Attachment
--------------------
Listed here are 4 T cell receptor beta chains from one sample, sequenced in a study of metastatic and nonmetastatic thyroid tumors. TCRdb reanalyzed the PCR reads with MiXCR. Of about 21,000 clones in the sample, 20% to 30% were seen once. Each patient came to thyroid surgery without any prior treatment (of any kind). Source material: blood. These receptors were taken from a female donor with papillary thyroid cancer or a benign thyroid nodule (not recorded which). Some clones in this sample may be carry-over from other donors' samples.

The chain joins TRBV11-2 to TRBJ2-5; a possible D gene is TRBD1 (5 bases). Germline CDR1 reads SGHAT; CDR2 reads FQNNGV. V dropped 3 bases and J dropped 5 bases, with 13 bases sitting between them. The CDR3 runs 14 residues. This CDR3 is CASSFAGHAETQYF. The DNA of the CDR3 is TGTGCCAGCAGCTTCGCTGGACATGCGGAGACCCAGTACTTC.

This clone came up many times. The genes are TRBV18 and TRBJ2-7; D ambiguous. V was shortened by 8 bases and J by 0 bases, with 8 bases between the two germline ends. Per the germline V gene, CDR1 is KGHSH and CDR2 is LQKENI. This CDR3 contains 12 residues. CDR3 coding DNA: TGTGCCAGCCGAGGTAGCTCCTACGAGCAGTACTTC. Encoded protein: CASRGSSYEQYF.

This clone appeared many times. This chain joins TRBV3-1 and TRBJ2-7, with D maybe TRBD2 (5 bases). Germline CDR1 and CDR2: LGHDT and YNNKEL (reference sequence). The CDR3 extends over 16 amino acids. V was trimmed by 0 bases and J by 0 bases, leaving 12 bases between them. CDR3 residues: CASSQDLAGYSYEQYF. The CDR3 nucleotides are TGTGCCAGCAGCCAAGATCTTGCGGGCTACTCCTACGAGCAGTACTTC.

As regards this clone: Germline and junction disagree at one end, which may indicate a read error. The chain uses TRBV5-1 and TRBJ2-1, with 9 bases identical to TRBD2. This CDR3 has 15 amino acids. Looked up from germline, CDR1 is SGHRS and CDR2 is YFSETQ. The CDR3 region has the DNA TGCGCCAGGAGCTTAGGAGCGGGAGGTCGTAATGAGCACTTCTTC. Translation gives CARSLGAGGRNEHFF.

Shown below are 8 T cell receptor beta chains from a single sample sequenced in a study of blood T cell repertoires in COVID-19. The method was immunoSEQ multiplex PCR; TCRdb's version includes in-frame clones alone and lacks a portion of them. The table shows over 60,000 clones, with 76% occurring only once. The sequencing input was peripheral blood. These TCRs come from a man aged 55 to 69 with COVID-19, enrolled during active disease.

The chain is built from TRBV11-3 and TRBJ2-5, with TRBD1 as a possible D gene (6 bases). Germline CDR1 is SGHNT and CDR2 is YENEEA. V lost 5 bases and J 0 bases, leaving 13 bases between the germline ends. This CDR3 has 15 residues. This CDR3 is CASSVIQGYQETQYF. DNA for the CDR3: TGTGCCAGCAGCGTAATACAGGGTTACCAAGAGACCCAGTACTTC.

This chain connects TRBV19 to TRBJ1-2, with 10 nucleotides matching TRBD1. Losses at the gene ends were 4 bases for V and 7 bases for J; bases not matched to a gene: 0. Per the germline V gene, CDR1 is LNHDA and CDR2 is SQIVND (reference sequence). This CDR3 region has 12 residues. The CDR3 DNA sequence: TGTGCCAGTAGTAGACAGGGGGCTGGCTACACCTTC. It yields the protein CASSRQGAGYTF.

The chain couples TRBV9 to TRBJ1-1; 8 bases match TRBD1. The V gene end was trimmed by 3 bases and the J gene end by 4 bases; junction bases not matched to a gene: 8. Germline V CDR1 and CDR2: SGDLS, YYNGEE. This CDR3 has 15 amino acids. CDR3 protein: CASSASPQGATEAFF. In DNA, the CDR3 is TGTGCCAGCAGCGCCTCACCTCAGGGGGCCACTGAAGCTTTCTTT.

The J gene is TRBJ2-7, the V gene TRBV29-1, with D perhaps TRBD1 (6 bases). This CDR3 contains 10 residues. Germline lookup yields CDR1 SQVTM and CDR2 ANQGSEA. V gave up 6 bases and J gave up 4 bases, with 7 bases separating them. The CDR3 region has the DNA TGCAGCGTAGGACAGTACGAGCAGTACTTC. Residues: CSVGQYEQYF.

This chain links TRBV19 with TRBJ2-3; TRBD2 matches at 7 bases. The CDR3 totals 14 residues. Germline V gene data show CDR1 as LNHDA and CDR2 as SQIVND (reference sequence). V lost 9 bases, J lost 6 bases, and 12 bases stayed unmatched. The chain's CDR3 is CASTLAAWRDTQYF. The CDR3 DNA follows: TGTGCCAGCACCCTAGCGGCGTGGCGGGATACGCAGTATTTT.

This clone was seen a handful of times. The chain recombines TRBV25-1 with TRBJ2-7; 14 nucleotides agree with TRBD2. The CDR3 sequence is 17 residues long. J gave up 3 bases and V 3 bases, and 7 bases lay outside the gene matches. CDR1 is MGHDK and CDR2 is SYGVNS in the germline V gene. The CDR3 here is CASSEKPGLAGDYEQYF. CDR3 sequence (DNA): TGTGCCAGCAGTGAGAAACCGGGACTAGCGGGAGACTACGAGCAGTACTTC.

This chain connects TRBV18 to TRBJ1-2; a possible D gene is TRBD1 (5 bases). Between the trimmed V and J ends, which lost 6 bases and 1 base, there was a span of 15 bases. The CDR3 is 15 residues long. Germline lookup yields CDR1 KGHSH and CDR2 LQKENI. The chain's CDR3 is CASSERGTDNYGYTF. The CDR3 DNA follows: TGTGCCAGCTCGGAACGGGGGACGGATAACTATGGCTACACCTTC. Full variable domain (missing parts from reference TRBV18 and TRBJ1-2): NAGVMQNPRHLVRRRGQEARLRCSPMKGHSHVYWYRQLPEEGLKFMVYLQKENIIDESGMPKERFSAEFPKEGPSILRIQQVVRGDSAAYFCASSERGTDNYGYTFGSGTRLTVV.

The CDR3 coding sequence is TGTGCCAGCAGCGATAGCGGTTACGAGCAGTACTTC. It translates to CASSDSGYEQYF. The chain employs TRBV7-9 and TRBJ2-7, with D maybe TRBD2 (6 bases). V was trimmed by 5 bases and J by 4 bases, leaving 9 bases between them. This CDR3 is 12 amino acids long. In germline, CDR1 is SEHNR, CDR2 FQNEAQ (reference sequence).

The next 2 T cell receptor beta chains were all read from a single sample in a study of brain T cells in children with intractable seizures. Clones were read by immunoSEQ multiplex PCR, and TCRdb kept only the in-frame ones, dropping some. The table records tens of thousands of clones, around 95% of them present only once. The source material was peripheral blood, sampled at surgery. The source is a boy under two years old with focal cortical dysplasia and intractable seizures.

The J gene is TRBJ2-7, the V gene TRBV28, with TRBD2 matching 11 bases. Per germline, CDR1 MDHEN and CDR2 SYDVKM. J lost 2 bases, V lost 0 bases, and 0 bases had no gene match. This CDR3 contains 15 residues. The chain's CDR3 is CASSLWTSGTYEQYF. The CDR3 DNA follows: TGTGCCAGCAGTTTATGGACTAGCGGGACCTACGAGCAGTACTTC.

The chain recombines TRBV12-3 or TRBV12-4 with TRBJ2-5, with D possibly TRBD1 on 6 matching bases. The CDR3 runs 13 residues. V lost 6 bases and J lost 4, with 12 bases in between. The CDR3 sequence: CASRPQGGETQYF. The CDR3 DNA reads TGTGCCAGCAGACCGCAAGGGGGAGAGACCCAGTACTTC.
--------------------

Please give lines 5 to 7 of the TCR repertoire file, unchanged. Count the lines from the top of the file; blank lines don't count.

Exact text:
As regards this clone: Germline and junction disagree at one end, which may indicate a read error. The chain uses TRBV5-1 and TRBJ2-1, with 9 bases identical to TRBD2. This CDR3 has 15 amino acids. Looked up from germline, CDR1 is SGHRS and CDR2 is YFSETQ. The CDR3 region has the DNA TGCGCCAGGAGCTTAGGAGCGGGAGGTCGTAATGAGCACTTCTTC. Translation gives CARSLGAGGRNEHFF.

Shown below are 8 T cell receptor beta chains from a single sample sequenced in a study of blood T cell repertoires in COVID-19. The method was immunoSEQ multiplex PCR; TCRdb's version includes in-frame clones alone and lacks a portion of them. The table shows over 60,000 clones, with 76% occurring only once. The sequencing input was peripheral blood. These TCRs come from a man aged 55 to 69 with COVID-19, enrolled during active disease.

The chain is built from TRBV11-3 and TRBJ2-5, with TRBD1 as a possible D gene (6 bases). Germline CDR1 is SGHNT and CDR2 is YENEEA. V lost 5 bases and J 0 bases, leaving 13 bases between the germline ends. This CDR3 has 15 residues. This CDR3 is CASSVIQGYQETQYF. DNA for the CDR3: TGTGCCAGCAGCGTAATACAGGGTTACCAAGAGACCCAGTACTTC.